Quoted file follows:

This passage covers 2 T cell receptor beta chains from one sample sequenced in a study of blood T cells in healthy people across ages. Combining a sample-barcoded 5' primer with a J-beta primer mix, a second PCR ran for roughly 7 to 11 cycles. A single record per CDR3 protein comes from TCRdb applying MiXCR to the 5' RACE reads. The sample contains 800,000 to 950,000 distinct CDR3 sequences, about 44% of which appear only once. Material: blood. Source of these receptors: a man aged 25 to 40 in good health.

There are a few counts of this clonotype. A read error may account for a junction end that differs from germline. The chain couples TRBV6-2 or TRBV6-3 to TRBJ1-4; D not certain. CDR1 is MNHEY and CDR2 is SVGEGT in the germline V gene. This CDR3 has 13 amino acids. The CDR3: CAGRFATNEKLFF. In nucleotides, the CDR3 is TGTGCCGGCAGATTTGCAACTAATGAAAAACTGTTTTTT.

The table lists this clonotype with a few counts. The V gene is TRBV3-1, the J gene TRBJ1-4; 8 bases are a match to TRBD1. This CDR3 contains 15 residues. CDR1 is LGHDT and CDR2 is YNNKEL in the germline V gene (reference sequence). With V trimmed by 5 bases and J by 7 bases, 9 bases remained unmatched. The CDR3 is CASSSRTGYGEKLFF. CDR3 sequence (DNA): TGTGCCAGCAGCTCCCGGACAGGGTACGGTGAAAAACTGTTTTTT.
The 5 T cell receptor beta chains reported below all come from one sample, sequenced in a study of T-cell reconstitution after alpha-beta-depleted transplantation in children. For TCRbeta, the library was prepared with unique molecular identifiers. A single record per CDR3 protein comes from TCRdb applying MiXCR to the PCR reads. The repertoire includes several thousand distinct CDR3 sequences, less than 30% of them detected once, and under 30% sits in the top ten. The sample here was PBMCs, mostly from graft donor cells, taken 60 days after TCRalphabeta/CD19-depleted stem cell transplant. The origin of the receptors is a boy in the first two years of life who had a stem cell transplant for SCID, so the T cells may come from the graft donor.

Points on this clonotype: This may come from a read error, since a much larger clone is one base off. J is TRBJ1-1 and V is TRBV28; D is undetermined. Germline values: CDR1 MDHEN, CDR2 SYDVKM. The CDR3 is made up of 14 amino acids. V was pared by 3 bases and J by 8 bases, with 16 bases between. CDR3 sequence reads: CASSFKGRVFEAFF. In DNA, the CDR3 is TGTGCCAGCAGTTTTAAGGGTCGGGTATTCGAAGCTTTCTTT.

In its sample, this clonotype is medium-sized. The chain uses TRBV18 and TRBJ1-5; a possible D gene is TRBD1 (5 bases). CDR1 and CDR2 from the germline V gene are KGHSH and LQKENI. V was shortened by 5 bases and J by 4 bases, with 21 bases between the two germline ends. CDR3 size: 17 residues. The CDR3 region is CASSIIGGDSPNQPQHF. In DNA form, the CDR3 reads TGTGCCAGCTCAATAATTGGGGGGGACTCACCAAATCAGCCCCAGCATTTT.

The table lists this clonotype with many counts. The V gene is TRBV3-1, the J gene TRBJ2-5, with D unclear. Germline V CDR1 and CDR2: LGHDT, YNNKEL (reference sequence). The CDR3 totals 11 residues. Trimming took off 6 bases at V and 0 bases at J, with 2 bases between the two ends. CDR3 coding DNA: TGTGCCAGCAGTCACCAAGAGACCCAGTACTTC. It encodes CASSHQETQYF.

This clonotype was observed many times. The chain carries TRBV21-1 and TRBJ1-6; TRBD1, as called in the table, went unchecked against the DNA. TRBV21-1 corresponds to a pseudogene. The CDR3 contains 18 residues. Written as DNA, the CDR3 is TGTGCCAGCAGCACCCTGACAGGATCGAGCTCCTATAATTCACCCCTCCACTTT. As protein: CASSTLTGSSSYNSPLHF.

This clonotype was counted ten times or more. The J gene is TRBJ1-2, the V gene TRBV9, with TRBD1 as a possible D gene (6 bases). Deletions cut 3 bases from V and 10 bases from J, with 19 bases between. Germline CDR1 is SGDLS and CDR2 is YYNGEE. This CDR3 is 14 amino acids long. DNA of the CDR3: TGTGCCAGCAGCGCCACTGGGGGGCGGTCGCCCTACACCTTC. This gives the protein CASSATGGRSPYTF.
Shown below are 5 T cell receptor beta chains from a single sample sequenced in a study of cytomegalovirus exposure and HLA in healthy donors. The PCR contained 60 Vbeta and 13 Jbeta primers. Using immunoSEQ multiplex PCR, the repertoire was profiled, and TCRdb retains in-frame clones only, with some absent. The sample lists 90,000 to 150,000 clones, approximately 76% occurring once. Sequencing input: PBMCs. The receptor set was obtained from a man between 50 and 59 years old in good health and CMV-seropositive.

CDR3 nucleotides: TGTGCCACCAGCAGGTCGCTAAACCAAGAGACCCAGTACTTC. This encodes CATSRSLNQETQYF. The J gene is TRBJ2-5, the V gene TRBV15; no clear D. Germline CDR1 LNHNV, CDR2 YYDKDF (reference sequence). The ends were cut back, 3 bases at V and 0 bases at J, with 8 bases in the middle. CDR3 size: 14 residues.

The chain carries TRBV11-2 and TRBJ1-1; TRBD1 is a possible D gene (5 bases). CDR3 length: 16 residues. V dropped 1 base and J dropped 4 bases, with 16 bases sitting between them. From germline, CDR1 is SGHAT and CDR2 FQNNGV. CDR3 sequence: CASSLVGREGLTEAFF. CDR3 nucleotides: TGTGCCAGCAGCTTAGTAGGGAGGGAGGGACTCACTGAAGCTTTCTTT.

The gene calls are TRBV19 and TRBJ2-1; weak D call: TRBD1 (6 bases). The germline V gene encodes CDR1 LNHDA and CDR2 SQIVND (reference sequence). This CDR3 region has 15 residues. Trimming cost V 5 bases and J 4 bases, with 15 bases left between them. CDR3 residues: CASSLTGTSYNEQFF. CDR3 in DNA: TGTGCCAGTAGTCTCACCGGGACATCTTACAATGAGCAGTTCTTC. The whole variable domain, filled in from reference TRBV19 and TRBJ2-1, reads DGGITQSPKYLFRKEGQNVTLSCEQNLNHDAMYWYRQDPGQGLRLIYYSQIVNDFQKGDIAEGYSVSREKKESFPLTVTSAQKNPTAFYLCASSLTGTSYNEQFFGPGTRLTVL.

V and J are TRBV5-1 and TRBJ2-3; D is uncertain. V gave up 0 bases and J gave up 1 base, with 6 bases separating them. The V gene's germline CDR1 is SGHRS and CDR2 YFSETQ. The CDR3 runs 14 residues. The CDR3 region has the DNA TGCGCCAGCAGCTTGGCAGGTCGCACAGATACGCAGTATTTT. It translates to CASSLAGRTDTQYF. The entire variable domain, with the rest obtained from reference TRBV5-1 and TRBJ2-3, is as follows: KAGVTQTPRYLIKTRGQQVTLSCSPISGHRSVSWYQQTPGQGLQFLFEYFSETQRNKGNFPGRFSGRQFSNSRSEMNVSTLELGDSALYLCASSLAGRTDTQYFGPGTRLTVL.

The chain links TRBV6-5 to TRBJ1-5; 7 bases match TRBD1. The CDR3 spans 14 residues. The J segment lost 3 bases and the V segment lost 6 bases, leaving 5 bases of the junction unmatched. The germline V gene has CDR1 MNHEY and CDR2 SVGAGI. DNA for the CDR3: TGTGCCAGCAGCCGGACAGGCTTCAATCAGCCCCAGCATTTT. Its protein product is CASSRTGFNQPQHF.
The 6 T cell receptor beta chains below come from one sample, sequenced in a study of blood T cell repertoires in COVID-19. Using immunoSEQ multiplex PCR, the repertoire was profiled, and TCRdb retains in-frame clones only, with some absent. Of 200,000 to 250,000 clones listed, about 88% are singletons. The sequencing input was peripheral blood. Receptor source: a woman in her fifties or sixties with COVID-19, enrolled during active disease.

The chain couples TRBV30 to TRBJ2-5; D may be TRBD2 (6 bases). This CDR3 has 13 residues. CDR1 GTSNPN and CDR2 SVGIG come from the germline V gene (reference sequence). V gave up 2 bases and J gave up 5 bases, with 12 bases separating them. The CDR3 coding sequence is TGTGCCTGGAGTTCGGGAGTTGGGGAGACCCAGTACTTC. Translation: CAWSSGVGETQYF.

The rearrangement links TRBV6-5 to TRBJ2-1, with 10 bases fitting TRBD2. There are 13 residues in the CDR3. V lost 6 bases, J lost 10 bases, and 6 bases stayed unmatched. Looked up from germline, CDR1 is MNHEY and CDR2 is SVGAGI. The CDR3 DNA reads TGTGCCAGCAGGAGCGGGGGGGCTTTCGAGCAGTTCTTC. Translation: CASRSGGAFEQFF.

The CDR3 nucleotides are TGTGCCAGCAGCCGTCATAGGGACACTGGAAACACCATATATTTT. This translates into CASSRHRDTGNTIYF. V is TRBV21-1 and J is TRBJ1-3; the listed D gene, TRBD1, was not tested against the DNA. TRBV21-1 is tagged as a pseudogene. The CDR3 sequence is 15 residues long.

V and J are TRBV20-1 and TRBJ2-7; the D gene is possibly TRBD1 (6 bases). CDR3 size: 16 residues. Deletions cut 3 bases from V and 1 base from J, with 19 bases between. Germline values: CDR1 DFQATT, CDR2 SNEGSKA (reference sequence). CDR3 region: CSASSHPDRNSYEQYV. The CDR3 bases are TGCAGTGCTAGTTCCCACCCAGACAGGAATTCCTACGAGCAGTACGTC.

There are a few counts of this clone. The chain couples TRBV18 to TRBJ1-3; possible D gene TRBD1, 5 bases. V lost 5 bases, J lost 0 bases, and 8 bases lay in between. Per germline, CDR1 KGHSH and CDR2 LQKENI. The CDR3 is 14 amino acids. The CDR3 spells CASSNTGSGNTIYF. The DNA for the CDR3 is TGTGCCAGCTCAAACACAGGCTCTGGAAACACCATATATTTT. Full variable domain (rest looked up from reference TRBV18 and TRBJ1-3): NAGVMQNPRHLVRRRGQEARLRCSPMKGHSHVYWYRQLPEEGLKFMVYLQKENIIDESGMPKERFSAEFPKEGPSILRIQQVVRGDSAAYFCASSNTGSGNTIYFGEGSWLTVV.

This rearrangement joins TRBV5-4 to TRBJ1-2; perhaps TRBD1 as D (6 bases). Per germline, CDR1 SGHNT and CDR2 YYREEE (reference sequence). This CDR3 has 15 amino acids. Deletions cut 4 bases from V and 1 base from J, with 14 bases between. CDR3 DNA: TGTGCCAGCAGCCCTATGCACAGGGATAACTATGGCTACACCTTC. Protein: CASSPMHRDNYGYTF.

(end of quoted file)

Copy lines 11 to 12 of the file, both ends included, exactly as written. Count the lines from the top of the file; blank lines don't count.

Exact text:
CDR3 nucleotides: TGTGCCACCAGCAGGTCGCTAAACCAAGAGACCCAGTACTTC. This encodes CATSRSLNQETQYF. The J gene is TRBJ2-5, the V gene TRBV15; no clear D. Germline CDR1 LNHNV, CDR2 YYDKDF (reference sequence). The ends were cut back, 3 bases at V and 0 bases at J, with 8 bases in the middle. CDR3 size: 14 residues.

The chain carries TRBV11-2 and TRBJ1-1; TRBD1 is a possible D gene (5 bases). CDR3 length: 16 residues. V dropped 1 base and J dropped 4 bases, with 16 bases sitting between them. From germline, CDR1 is SGHAT and CDR2 FQNNGV. CDR3 sequence: CASSLVGREGLTEAFF. CDR3 nucleotides: TGTGCCAGCAGCTTAGTAGGGAGGGAGGGACTCACTGAAGCTTTCTTT.